Categorized | Features, General, Local, News

Blowing the Whistle on Breaking the Silence

by Cleo Cassell*

As I sit sipping a soothing cup of hot bush tea a clip from the morning news causes my placid thoughts to vaporize. The sound byte tells about a laudable one-day child protection and safe guarding workshop put on by the Community Services Department for coaches in an attempt to help them “recognize the signs and symptoms of child abuse” to help “break the silence”. Even though the sound byte seems to focus on abuse in a generalized manner, my thoughts struggle to wrap themselves around the denotative meaning of the word silence in the context of sexual abuse and what it means here, in our little Montserrat (and perhaps elsewhere).

Montserrat signs MOU on Protection from Child Abuse

Montserrat signs MOU on Protection from Child Abuse with UNICEF and DFID

The dictionary informs us that silence reflects muteness and concealment; and within our context UNICEF further supports in its “Break the Silence: end child sexual abuse” article that “most abuse is hidden and the available data does not reflect the actual magnitude of the problem we know that worldwide an estimated 150 million girls and 73 million boys under 18 experienced forced sexual intercourse or other forms of sexual violence (WHO; 2002).”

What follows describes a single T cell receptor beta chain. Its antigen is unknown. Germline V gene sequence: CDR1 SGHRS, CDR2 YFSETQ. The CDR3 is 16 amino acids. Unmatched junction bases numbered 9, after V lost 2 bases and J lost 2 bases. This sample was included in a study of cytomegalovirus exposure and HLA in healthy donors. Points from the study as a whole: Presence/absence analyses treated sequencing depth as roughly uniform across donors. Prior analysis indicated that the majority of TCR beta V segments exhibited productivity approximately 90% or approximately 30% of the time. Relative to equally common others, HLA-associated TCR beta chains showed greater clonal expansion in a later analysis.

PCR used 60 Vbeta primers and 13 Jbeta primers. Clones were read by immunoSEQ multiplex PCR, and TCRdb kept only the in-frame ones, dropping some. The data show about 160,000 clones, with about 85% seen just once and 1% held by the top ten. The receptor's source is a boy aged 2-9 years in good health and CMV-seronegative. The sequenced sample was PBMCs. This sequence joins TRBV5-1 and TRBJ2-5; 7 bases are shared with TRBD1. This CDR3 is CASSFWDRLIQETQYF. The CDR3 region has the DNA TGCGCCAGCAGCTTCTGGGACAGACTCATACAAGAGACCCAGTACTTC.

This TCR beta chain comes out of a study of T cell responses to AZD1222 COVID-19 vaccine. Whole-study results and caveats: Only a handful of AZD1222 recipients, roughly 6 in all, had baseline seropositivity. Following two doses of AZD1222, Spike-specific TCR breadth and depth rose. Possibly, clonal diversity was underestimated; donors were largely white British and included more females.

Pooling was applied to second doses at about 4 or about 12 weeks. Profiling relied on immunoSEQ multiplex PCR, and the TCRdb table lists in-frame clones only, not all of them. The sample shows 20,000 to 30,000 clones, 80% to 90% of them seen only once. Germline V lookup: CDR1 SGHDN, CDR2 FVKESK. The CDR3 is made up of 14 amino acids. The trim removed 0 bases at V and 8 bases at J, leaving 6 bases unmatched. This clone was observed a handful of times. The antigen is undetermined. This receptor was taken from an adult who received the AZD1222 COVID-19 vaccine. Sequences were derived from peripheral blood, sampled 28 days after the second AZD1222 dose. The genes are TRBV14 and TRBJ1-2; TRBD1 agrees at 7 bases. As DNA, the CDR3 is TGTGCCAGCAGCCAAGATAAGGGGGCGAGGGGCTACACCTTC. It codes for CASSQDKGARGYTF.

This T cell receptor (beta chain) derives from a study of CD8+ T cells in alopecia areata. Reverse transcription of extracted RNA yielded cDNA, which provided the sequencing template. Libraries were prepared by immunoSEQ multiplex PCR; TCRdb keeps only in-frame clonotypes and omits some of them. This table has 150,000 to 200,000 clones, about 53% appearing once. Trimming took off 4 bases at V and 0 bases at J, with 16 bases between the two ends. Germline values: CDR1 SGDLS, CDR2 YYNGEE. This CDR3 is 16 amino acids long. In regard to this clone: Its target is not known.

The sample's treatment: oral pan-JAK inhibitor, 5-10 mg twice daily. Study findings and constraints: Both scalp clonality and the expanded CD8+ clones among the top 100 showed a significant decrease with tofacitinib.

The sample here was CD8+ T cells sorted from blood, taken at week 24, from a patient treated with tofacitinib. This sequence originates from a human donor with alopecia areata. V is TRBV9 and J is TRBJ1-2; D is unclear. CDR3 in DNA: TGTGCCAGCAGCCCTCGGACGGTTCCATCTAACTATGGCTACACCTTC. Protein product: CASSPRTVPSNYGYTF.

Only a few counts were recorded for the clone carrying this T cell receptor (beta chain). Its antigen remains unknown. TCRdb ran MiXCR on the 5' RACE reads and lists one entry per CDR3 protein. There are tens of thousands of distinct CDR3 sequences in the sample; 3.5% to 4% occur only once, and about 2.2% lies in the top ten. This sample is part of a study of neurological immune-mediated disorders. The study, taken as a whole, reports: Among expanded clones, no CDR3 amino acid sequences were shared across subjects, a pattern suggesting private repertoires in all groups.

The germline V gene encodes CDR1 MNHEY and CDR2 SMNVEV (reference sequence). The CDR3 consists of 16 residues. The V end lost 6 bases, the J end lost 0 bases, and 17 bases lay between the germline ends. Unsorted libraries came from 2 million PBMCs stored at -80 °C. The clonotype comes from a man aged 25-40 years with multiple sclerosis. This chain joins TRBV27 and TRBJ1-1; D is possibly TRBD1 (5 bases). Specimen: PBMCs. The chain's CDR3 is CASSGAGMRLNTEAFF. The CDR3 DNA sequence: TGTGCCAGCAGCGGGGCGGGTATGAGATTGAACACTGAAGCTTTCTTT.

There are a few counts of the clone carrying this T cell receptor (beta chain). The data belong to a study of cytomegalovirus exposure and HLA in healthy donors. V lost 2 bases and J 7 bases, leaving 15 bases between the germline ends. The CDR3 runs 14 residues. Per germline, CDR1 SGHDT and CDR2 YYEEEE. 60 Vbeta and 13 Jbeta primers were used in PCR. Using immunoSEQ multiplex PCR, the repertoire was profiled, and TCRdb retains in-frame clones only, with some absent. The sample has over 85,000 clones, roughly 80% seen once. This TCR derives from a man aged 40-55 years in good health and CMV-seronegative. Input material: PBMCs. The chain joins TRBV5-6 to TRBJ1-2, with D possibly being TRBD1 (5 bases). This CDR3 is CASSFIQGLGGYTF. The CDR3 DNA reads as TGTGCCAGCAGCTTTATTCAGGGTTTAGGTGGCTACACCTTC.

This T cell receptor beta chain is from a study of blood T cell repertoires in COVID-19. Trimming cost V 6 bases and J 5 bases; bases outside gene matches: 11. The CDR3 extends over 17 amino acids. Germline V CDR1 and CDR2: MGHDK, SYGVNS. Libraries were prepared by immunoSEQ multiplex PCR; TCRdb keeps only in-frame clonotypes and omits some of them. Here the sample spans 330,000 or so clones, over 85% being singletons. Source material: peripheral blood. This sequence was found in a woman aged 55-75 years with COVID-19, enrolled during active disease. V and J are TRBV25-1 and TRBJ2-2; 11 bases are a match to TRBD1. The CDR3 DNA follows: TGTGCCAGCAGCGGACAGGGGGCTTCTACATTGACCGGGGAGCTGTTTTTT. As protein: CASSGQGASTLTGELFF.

Although this may indeed be true, whispers of abuse and coercion of boys and girls by seemingly repeat offenders of prominent and revered stature thread through our community recurrently; and nothing is done.